• Episode 7 - 
    Fieldwork: Researching the environment politically

    In this episode, Malek Lakhal is speaking to Hamza Hamouchene about how to conduct fieldwork with very little time and how to make sure your research is available to the general public. Hamza is a London-based Algerian researcher-activist and commentator. He is the programme coordinator for North Africa at the Transnational Institute. Hamza has a PhD in cancerology, but he made a U-turn to work on environmental justice in the Arab Region, focusing on energy and extractivism.

  • Episode 8 - 
    Fieldwork: Researching your past activism

    In this episode, Malek Lakhal speaks to Moutaa Amin El Waer about the difficulties inherent to entering a fieldwork one is intimate with, how to create distance with friends when they become interviewees and how to navigate generational differences with people who see you as an elder comrade. Moutaa is a sociologist currently pursuing a PhD at the University of Montréal on student unions in Tunisia. He was very active in student unions when he was studying in Tunis. His fieldwork led him back to the unions that he used to be active in, but this time as a researcher.

  • Episode 9 - 
    Fieldwork: Conducting ethnography in the upper classes

    From classrooms to private sports clubs and shopping malls, Egyptian anthropologist Noha Roushdy conducted ethnography in a relatively poorly studied space: that of the upper classes. She questions the tension between national belonging and cosmopolitism in the Egyptian upper classes through an ethnography of for-profit international private schools. With her, host Malek Lakhal discusses how entering the space of the upper means moving to the suburbs, why one needs sometimes to make them think you are a foreigner and the decolonial aspect of knowing that the people you interview are able to read your research once it is published. Noha Roushdy is currently pursuing her post-doc at the Centre d'études et de documentation économiques, juridiques et sociales in Cairo.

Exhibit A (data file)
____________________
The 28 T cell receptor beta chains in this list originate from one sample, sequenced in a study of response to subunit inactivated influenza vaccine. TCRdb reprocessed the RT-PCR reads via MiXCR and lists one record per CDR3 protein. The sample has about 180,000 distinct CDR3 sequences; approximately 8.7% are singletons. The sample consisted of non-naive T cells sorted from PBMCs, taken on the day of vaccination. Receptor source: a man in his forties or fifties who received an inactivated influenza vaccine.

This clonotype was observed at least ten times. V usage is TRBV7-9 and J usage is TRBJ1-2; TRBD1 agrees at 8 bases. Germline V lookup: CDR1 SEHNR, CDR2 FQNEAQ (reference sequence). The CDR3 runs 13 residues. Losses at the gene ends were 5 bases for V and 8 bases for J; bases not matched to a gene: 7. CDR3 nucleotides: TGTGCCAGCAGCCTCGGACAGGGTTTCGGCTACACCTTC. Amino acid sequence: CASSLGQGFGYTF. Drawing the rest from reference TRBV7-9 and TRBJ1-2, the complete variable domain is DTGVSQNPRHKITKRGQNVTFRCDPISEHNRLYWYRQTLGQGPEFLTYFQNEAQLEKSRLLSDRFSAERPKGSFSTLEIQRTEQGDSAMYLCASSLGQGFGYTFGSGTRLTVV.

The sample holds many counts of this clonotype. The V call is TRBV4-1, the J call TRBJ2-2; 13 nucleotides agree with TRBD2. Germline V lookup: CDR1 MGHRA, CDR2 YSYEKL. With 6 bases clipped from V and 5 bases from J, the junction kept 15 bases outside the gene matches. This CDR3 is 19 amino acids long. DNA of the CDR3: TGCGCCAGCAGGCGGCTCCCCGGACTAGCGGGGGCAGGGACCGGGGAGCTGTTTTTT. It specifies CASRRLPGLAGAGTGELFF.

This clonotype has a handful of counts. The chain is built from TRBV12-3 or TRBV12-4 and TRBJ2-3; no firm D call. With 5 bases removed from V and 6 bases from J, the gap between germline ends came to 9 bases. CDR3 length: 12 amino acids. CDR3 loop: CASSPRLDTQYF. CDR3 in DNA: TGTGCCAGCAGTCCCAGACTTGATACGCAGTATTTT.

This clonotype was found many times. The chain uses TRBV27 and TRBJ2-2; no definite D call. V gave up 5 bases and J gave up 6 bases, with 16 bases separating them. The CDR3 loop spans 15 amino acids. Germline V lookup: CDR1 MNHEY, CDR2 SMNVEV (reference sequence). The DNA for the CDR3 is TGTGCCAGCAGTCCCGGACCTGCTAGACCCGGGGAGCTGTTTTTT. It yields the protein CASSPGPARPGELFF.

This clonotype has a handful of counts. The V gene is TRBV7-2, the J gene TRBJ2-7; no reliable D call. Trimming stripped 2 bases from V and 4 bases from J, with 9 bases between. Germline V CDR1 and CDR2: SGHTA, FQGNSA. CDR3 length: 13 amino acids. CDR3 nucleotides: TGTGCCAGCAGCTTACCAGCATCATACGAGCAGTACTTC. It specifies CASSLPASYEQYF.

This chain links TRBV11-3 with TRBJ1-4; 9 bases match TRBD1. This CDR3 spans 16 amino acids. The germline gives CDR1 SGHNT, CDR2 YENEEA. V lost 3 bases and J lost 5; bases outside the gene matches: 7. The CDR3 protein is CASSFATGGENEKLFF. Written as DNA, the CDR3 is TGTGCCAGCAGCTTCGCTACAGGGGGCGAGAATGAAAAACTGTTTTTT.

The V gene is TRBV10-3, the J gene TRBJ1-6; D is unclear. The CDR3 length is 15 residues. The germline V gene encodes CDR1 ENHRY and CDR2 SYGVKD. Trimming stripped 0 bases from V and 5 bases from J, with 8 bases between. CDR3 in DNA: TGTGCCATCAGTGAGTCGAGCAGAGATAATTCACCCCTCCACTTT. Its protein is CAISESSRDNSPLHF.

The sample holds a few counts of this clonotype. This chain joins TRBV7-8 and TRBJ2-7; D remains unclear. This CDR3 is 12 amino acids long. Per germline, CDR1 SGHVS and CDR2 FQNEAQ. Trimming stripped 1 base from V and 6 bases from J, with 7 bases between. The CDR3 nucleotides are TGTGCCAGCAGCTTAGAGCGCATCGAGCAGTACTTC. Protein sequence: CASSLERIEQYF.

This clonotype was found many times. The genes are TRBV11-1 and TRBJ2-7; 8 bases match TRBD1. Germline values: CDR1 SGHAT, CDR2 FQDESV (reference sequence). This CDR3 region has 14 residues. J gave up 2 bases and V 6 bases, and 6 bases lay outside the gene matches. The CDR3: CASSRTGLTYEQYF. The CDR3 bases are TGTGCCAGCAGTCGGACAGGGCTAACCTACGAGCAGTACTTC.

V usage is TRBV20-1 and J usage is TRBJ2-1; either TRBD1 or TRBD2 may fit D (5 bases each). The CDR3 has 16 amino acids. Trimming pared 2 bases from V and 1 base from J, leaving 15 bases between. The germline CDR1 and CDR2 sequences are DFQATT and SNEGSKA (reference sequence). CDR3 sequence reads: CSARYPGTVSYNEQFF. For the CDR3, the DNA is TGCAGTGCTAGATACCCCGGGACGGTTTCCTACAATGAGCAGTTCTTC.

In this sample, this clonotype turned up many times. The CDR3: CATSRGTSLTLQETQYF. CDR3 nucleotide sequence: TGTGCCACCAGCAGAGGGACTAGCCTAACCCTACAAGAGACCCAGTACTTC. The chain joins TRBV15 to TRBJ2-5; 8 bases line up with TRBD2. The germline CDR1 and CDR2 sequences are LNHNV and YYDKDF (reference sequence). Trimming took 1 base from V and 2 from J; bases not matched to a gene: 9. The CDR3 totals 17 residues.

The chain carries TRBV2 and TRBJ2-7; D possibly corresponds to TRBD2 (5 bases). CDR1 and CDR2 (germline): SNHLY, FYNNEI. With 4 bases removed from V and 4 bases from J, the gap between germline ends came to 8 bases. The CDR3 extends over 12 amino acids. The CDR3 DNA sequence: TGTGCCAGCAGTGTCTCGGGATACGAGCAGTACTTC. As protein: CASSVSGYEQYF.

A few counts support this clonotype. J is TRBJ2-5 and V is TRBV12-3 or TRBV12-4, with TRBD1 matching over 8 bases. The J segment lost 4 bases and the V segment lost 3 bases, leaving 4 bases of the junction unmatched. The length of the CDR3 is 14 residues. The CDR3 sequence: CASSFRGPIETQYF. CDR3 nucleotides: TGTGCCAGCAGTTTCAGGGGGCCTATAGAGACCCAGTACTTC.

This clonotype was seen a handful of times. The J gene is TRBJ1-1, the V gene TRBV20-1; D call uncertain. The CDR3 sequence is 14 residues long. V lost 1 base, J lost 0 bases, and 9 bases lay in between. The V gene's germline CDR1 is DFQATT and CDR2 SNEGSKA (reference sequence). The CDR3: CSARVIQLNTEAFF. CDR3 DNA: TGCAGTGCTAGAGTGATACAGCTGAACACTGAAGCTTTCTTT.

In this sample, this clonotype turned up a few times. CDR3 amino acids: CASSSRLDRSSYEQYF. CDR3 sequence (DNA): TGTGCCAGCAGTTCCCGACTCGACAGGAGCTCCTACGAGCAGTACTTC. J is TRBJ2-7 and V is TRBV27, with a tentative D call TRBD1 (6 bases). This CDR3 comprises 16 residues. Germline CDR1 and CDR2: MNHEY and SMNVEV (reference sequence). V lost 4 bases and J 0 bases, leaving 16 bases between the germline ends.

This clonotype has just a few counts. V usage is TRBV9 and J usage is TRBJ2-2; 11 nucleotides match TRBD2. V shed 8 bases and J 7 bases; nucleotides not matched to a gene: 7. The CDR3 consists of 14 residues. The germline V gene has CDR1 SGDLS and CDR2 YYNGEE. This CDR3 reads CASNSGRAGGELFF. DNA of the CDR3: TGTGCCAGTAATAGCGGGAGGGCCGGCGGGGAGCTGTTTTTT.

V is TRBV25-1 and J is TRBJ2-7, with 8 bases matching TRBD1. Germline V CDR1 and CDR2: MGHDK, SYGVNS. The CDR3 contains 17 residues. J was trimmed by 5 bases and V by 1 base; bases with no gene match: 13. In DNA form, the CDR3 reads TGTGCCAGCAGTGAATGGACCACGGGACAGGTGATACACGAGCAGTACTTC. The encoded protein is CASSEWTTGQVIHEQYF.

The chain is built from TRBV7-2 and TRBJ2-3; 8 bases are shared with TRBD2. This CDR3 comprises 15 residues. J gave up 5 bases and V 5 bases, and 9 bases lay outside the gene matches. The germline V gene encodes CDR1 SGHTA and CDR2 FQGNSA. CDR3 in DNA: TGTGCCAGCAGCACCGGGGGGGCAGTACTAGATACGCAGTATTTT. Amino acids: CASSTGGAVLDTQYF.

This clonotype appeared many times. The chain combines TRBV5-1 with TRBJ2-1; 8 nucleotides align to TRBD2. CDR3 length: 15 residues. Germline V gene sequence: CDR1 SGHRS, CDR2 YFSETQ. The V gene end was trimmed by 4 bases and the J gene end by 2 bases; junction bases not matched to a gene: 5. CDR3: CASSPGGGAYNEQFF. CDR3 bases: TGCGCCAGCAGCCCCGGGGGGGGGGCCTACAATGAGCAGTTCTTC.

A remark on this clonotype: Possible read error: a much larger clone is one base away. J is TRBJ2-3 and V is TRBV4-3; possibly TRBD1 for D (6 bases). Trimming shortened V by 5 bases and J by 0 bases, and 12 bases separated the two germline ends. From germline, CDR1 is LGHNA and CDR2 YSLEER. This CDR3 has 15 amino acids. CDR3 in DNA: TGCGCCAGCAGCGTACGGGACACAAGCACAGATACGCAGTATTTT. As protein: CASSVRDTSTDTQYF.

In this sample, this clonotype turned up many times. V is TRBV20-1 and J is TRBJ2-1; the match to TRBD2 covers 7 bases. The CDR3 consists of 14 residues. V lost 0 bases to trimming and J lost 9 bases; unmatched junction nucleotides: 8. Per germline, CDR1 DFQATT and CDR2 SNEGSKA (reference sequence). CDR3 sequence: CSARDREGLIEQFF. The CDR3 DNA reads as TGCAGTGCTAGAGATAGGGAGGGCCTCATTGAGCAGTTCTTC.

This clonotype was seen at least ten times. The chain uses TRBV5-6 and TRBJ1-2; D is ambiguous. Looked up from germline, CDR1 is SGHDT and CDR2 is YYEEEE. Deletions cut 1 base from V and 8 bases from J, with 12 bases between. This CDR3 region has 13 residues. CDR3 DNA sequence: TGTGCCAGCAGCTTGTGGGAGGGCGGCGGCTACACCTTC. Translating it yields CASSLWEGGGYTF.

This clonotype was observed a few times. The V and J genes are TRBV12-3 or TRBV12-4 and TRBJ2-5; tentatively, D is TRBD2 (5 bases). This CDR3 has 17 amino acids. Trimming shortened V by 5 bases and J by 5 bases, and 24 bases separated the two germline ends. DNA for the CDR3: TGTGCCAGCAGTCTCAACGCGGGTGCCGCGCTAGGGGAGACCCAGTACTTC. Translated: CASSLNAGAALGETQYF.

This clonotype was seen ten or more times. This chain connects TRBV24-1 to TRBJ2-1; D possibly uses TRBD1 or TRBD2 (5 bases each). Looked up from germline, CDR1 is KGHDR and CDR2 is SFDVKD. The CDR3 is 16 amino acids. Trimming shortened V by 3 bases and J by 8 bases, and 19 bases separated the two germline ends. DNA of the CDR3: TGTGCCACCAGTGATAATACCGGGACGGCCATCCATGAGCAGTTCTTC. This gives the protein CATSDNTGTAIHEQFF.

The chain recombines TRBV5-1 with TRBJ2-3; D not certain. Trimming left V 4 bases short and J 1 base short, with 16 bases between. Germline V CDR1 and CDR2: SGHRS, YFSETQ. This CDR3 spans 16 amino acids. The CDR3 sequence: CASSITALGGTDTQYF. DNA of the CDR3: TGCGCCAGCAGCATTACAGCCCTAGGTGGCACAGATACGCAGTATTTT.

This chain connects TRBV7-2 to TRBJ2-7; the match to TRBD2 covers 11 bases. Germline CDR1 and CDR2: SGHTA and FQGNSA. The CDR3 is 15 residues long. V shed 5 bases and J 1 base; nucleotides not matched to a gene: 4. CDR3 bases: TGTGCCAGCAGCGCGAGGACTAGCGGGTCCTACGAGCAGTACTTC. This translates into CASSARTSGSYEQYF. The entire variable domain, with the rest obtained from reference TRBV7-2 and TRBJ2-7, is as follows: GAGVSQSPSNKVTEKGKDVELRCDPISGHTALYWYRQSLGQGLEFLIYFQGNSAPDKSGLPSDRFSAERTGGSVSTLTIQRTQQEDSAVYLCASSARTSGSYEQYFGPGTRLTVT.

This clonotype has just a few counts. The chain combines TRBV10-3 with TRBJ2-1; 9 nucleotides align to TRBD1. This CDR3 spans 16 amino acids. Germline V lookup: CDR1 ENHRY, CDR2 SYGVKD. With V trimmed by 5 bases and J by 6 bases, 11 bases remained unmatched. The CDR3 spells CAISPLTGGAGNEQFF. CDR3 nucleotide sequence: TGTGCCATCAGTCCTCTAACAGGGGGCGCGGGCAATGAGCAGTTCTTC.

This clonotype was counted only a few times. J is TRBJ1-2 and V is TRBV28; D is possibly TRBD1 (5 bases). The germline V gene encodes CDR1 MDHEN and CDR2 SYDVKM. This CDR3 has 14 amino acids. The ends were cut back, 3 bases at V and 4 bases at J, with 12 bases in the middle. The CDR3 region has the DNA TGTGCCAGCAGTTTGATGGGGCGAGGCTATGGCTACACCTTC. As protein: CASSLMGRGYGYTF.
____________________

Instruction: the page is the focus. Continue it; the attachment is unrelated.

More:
• Episode 10 - 
    Long-distance fieldwork in Libya

    Host Malek Lakhal speaks to Libyan activist and researcher Asma Khalifa. They talked about long-distance fieldwork, the difficulties inherent to conducting fieldwork in environments where war has torn the trust between people, and how to make sense of the counter-intuitive idea that war can be seen as an opportunity for women.

    Asma is a non-resident fellow (2021-22) at the Arab Reform Initiative.  Her work in Libya includes improving women’s participation in local government and addressing gender-based violence. She is currently a PhD candidate at the German Institute for Global Area Studies, researching the impact of civil war on inter-gender relations. Asma just published a research paper with ARI on what the conflict in Libya has changed in the lives of young people.


Putting fieldwork at the heart of the conversation, 3ala el Maydan invites researchers, journalists, and art practitioners from the Middle East and North Africa region and beyond, to talk about their experiences, discoveries, challenges, and surprises when carrying out field research or on-the-ground investigations in MENA countries.

Part of our Jalsa | جلسة podcast, this new series seeks to build collective knowledge on fieldwork practices to help young researchers and journalists begin their fieldwork journey with a critical eye.